The graph notion seems misplaced; Vanderbilt sits down for coffee with a number of data scientists in You May Also Like, and the book at times takes a positivist turn, finding too much truth in simple statistics. But the second point rings true: A person might have a sense of what he likes but not be able to fully account for why. As Vanderbilt notes in a later chapter, “We can be strangers to our taste,” entranced by a shirt in a shopwindow only to hate it after unwrapping it at home.

Of course, what might have made the shirt so desirable in the store was careful staging. It looked good on the mannequin, or on me in a certain light, and the sales clerk complimented my taste, all of which added up to a pleasing enough experience that I decided to buy the shirt for myself. But when I tried it on again at home, I realized the fit was poor, that I should exercise more, and that clothes shopping is an exercise in conspicuous consumption that mostly makes me feel bad about myself.

Vanderbilt is attuned to the fickleness of taste and how easily it might be altered. His book is filled with clever asides about the bands he once adored and choice quotations from his favorite philosophers. There doesn’t seem to be a peer-reviewed paper on taste or aesthetics that he hasn’t read and picked over for insights. A stylish writer, he’s particularly good at navigating the shoals of digital opinion and the various techniques of information management employed by savvy consumers. Here, for example, is how he characterizes the way that an extended session on the customer-review site Yelp can dilute one’s gustatory fervor: “Having sifted through a morass of reviews, you may begin to feel a kind of hangover. Either you quit the place altogether, or by the time you arrive, you already feel weighted by a certain exhaustion of expectation, as if you had already consumed the experience and were now simply going through the motions.”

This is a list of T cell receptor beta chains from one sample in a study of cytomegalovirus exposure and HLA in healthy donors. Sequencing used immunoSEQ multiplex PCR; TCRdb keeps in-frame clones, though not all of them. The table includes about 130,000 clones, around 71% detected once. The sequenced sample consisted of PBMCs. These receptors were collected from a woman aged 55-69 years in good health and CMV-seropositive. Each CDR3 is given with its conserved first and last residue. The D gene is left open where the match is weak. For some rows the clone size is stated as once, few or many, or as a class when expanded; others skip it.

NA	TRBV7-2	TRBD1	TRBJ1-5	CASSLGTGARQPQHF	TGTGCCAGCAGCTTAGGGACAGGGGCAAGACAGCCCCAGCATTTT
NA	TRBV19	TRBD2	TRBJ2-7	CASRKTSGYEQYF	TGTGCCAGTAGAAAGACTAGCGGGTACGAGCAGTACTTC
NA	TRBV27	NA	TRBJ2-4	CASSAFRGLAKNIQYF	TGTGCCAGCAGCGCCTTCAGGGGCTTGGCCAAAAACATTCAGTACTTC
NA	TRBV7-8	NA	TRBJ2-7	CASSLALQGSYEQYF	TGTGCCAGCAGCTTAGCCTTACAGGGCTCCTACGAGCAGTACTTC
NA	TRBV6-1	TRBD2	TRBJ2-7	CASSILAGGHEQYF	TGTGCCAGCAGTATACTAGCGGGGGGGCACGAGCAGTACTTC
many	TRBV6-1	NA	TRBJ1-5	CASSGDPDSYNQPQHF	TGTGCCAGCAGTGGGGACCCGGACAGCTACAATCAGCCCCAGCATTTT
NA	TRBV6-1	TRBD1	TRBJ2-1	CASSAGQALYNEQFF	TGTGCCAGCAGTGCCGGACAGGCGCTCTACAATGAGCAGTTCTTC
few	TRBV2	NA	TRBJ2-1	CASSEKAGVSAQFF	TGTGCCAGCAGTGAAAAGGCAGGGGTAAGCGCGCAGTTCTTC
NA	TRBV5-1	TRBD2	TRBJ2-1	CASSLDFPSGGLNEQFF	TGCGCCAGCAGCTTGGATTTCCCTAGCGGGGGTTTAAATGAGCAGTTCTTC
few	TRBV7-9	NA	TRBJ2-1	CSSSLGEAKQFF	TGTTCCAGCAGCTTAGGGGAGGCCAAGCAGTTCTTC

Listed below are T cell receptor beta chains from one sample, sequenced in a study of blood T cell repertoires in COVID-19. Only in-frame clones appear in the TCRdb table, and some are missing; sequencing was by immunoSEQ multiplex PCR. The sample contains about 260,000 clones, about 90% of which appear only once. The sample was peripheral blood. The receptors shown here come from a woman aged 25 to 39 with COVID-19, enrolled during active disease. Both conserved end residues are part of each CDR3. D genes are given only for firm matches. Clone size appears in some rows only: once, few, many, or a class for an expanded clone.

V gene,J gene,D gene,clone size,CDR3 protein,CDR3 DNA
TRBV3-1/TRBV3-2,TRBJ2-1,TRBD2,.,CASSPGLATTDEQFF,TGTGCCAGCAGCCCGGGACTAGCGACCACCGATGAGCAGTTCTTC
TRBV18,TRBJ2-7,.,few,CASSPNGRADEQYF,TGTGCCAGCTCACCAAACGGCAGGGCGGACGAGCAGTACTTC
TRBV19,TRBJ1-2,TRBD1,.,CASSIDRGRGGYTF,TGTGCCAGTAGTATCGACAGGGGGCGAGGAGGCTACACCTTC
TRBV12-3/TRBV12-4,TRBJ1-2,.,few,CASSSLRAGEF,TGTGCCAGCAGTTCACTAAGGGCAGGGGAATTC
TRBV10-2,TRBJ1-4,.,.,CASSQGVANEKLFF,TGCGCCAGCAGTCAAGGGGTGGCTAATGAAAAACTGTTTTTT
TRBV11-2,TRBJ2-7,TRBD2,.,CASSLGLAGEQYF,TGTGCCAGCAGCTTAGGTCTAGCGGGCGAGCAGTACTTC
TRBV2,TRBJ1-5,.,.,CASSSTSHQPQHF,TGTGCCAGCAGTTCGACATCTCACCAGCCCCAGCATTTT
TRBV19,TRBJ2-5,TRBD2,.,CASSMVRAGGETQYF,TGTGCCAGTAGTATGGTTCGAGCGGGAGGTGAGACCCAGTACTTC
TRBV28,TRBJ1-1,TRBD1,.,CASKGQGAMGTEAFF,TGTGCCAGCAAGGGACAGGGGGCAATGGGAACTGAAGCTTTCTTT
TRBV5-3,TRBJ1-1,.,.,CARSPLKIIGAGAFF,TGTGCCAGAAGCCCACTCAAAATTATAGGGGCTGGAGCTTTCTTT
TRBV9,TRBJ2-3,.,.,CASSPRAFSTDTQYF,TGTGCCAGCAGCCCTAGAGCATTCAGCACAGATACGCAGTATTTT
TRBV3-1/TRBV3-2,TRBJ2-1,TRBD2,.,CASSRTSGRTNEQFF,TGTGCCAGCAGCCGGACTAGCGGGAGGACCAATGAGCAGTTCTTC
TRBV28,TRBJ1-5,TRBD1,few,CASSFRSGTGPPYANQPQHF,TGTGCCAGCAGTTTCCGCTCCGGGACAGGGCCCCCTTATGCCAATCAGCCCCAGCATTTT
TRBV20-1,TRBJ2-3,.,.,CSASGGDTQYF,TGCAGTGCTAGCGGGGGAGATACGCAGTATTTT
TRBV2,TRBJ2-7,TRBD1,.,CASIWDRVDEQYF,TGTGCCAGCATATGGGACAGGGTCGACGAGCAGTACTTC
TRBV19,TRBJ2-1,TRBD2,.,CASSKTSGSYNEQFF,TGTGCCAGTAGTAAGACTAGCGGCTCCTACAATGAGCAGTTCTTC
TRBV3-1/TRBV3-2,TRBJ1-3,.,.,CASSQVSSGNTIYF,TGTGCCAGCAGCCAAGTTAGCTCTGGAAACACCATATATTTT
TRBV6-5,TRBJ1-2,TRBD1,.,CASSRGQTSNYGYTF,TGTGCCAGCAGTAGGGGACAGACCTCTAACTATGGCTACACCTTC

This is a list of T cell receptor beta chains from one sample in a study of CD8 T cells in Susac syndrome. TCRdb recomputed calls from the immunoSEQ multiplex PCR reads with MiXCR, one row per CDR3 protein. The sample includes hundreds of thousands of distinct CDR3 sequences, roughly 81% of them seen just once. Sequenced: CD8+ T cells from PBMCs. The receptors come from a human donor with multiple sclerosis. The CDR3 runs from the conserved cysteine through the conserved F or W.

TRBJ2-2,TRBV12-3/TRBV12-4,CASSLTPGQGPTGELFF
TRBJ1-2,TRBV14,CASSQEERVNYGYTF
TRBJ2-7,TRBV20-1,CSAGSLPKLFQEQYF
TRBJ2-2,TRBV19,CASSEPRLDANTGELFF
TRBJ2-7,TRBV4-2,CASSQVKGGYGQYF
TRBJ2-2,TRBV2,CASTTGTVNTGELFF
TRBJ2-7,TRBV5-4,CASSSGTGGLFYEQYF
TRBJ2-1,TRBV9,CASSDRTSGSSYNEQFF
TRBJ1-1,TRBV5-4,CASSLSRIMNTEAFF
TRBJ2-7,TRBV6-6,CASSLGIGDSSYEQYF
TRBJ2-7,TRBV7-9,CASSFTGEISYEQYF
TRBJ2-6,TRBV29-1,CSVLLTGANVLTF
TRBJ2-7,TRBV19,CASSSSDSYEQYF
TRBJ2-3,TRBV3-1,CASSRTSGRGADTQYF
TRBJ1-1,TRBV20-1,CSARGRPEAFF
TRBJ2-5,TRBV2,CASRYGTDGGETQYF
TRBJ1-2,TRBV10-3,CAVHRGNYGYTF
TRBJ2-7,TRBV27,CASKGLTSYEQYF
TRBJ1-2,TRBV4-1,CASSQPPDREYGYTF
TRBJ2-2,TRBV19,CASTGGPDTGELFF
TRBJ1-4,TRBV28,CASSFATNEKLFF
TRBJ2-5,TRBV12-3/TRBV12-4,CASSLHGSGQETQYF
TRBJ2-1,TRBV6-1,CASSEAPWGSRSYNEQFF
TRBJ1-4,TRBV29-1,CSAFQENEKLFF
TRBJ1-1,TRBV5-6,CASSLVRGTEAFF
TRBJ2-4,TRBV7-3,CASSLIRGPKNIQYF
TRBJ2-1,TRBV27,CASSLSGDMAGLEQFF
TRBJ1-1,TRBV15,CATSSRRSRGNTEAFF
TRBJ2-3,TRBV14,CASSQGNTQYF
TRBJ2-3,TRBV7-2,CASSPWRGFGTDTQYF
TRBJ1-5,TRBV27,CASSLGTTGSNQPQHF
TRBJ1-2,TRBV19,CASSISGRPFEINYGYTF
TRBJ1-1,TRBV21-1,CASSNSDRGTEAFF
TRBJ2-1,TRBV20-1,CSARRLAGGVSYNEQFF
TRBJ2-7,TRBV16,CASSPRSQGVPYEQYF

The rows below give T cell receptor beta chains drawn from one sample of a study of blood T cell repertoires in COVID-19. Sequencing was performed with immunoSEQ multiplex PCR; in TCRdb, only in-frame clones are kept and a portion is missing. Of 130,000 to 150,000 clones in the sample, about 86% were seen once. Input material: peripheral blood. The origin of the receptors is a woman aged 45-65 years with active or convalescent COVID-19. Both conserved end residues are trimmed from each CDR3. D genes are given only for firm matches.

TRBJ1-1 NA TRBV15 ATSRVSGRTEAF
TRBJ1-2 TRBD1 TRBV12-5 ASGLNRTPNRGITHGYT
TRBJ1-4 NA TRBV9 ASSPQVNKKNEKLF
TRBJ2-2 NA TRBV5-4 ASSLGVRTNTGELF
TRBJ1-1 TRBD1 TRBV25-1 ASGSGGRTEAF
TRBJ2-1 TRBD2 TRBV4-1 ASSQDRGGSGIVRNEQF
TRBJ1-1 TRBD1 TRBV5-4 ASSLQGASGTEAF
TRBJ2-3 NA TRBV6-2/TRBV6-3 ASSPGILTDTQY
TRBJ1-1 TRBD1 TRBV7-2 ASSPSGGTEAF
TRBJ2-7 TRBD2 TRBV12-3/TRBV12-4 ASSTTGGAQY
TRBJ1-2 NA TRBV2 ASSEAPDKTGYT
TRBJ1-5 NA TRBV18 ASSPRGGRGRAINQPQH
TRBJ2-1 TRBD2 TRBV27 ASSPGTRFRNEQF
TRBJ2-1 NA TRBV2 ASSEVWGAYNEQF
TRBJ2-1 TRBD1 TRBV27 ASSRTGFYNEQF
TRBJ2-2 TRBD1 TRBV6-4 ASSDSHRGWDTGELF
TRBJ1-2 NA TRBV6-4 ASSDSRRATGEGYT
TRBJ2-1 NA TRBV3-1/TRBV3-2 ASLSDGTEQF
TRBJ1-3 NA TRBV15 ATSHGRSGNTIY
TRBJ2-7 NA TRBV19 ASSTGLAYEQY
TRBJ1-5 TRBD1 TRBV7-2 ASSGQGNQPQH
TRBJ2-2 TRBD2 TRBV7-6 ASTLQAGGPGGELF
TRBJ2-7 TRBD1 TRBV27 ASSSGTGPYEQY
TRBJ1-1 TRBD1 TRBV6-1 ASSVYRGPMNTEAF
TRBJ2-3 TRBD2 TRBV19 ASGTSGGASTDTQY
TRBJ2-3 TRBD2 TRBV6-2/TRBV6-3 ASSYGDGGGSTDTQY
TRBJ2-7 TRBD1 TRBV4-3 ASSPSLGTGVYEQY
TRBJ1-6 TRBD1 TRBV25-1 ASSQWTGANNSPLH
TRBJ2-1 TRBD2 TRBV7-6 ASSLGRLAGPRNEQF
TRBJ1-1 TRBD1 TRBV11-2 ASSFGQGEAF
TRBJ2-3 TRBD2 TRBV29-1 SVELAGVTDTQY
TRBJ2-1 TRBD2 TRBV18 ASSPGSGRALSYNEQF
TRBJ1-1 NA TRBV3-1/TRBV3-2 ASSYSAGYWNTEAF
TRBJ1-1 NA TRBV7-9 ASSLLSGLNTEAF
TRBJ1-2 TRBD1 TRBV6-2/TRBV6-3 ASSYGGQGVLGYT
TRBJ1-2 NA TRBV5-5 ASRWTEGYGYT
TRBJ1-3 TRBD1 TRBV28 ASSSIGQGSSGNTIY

Vanderbilt doesn’t lean too hard into his critique of the digital-reviewing culture, but he sees little to recommend it. As he somewhat archly remarks, “The idea of the masses liberating the objects of criticism from the tyranny of critics is clouded by the number of reviewers who seem to turn toward petty despotism.” Too many online reviews, “particularly of the one-star variety,” Vanderbilt explains, degenerate into condescending complaints about service workers’ attitudes or behaviors—their failure, in other words, to provide appropriate affective labor, to make customers feel sufficiently appreciated. “They are labor disputes: between patrons’ capital and the endlessly subjective expectation of what they should receive.”

Anyone who’s spent much time on Twitter will have observed a similar phenomenon when an aggrieved consumer decides to blast Delta for a delayed flight or Seamless for a botched order. Reviews are often inspired by polarized reactions (rapture or severe disappointment), but the public airing of buyer’s remorse on social media and in online reviews has become a ritual in itself, a way for otherwise anonymous consumers to stand up and believe they are being heard. This might well be the case—and the aggrieved consumers in question might receive a credit or an apology for their efforts—but corporations have become fairly adept at managing consumer dissent online, with social media now just another well-greased arm of the public-relations and customer-support apparatus.

Vanderbilt’s interviews with tech figures are something of a disappointment. He gets them to dilate on Netflix’s rating systems and why Pandora caps its library at one million songs, but his attitude is mostly one of cheerful fascination rather than critical inquiry. At one point, he considers why Netflix often recommends two- and three-star movies to users. The answer turns out to be that people often think they want to watch higher-grade offerings than they actually end up choosing, and Netflix also knows that a viewer sitting down after a day at work might be overwhelmed with choice and glad, relieved even, to settle for a middling comedy. (Vanderbilt, too, sometimes buries more difficult material—as when he consigns what seems to me an instructive parable of the tech world’s top-heavy ownership structure to a footnote: After he plumbed the algorithmic mysteries of Hunch, eBay purchased the start-up and shut it down—a reminder that, for all the empirical rigor with which we try to quantify the formation of individual tastes online, it’s the tastes of the well-capitalized Silicon Valley oligopoly that matter most.)